Two of the most common questions I get at the consultation appointment in my orthodontic practice in Charlottesville and Staunton center around the need to wear a sports guard during braces treatment, and how long retainer-wear will be recommended after the teeth have been aligned.
If you or your teen is active in sports, the potential for injury can be greater when wearing braces, so a special mouthguard for braces must be worn for protection. When choosing a mouthguard, it is important that players are able to talk and breathe with ease while wearing it so they can be compliant in keeping it in the mouth during the entire game or practice.
Nearly 80% of all traumatic dental injuries occur to the top front teeth, which is why most athletes only wear mouthguards on their top teeth. However, with braces, it is important to wear a mouthguard on the bottom teeth as well. In contact sports, such as basketball and football, mouthguards worn on the bottom teeth will protect athletes’ lips and tongue from getting cut by the edge of the brackets.
Orthodontic mouthguards usually provide a little more room than regular mouthguards to allow for braces and orthodontic movement, as well as offering the same level of protection. The extra width allows the braces to be covered as well as the teeth and gums, while still fitting comfortably and not impeding breathing.
In my practice in Charlottesville and Staunton, I provide orthodontic mouth protectors as part of treatment. These mouthguards provide protection to the upper and lower jaw teeth. If your coach or trainer recommends an enhanced level of protection, as in contact sports, commercially available mouthguards for braces are available at most sporting goods stores. Once the braces are completed and you are wearing a retainer, it is recommended to remove your retainer while playing sports and wear a standard mouthguard.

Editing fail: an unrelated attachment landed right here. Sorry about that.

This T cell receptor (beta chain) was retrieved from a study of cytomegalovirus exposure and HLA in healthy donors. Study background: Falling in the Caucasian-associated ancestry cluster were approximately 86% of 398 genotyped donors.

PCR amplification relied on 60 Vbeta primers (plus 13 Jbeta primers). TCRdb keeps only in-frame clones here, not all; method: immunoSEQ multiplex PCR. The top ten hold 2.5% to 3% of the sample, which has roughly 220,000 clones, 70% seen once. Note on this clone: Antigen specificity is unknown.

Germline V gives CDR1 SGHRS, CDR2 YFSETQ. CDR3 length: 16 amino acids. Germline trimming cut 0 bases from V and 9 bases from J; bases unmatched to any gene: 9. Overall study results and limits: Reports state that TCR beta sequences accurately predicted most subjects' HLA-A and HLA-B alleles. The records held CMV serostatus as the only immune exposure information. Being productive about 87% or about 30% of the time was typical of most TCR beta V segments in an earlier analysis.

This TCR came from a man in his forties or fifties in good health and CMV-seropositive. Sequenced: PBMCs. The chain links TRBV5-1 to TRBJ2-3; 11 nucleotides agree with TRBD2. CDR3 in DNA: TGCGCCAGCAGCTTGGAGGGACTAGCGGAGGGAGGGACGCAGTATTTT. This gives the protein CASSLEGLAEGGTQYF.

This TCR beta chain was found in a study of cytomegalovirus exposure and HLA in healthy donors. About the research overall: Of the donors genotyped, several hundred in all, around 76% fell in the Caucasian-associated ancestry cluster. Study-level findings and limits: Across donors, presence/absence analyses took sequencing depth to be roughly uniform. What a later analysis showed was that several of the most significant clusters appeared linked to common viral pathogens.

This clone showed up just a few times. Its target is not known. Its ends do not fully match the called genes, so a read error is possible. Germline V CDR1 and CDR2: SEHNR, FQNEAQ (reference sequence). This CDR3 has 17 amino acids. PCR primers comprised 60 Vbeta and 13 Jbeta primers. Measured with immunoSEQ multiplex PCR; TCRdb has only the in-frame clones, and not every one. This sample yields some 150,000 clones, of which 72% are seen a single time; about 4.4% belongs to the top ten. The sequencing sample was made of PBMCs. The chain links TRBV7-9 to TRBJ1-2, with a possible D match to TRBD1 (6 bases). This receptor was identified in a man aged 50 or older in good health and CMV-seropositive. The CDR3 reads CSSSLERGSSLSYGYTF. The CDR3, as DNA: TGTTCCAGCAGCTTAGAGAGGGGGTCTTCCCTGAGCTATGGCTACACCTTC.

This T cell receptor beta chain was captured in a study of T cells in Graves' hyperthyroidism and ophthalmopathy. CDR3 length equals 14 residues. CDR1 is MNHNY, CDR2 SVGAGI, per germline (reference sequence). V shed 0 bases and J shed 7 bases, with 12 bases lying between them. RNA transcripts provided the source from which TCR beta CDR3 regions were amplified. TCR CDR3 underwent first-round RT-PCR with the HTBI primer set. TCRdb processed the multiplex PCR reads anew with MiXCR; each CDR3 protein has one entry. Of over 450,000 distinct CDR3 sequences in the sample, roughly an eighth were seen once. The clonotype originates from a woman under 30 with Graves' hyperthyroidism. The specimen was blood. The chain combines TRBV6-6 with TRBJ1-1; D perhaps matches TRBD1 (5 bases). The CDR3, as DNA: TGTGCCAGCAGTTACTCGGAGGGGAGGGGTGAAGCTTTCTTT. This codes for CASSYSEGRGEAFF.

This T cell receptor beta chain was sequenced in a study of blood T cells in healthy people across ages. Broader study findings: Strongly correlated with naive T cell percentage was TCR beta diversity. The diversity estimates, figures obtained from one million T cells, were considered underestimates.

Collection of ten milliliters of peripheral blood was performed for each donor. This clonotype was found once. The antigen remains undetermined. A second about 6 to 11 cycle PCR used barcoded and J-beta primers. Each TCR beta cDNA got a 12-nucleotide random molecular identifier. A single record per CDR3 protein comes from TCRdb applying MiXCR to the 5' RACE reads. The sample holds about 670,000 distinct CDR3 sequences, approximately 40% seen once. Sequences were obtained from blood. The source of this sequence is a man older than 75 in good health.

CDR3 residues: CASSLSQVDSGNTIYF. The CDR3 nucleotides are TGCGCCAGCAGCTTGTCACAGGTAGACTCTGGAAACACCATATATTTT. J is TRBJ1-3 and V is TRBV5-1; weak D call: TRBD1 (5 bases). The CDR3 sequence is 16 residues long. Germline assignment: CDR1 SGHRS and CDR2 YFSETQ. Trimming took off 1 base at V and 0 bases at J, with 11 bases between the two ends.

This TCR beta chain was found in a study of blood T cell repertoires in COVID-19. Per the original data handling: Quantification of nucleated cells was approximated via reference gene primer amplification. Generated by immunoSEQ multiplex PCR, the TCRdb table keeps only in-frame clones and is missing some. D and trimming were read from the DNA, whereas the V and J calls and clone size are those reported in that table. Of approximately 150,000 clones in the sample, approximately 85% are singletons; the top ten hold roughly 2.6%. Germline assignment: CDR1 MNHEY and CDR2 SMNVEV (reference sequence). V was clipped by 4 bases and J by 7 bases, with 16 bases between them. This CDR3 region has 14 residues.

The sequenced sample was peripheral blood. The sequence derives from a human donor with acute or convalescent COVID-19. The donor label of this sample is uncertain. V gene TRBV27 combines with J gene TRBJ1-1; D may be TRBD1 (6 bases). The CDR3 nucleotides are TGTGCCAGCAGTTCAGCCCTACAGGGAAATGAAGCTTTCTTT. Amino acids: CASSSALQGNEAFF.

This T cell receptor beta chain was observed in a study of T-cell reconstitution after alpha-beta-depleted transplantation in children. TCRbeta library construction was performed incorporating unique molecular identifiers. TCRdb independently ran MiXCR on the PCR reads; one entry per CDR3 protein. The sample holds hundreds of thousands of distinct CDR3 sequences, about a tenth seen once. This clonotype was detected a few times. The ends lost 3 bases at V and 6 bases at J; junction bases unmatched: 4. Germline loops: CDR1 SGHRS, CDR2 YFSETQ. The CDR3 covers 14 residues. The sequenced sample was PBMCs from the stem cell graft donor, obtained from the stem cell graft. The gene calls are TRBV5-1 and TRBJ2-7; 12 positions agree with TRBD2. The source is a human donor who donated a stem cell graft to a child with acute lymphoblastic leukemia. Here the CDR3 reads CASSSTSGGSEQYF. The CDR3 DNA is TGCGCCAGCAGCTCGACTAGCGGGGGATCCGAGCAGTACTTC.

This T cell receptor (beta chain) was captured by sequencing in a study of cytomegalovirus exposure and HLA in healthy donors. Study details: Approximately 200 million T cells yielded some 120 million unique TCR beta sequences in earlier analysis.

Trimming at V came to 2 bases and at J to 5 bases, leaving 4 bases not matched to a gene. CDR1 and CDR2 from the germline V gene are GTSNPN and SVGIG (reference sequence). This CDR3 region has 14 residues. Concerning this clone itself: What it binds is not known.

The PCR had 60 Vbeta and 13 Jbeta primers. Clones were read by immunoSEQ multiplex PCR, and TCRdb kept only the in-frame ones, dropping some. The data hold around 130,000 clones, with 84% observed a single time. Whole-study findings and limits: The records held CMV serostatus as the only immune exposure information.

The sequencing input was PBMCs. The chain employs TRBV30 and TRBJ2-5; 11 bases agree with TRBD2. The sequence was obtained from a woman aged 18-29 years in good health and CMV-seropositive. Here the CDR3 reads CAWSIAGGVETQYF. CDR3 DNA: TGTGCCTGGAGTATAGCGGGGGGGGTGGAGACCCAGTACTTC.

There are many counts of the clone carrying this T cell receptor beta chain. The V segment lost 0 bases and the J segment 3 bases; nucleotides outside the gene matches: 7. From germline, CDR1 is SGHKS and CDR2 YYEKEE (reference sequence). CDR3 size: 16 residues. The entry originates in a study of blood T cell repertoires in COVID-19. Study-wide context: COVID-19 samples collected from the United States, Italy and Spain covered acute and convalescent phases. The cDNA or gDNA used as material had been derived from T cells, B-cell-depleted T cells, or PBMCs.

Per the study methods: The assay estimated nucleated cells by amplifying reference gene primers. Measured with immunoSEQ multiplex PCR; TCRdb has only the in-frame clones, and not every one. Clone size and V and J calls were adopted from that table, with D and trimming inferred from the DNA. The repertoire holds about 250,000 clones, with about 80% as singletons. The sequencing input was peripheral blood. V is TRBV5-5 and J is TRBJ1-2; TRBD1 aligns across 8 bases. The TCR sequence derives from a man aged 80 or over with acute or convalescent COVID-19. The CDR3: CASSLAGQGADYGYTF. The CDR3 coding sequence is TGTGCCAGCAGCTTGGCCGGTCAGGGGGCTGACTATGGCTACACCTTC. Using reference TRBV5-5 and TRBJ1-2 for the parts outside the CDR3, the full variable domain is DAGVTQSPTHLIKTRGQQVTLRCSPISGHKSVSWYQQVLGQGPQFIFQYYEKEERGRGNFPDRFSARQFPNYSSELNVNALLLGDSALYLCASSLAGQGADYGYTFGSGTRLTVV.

That brings me to the subject of retainer wear after braces. Our teeth are attached to our gums and surrounding structures through various fibers and
ligaments that keep them tightly anchored in place. However, during orthodontic treatment, these fibrous linkages become loose due to the forces generated by the braces or orthodontic appliances. These fibers and ligaments have memory, and once treatment is completed, they can pull or push the teeth back to their original position unless they are stopped from doing so by wearing a retainer. The body’s memory decreases with time, and it can take up to 7 years for most of the fibers and ligaments to be replaced in the body, so it is important to consistently wear a retainer as recommended.
There are generally two types of retainers: Fixed/Bonded Retainers and Removable Retainers. Fixed Retainers consist of a wire that is bonded to the
tongue side surface of the teeth and can only be removed by a dentist. It is like having braces in place, as you will need to thread floss under the retainer for proper cleaning and avoid biting into hard foods, similar to braces.
Removable Retainers — these retainers can be removed at the will of the patient. I frequently use Essix retainers that cover the teeth like a glove fits your hand. These clear plastic retainers are worn approximately 4 months full time, and then at nighttime only if the full-time wear was meticulously followed. I supervise nighttime wear for 2 years beyond the completion of braces treatment. The additional benefit of Essix retainers is protection offered to prevent the damaging effects of nighttime grinding.
Ultimately, I recommend to all of my patients the benefits of continuing to wear these types of retainers every night for a lifetime. The body changes throughout your life, and the forces from grinding habits can quickly shift teeth and wear down the enamel. Wearing retainers can protect your investment for a lifetime.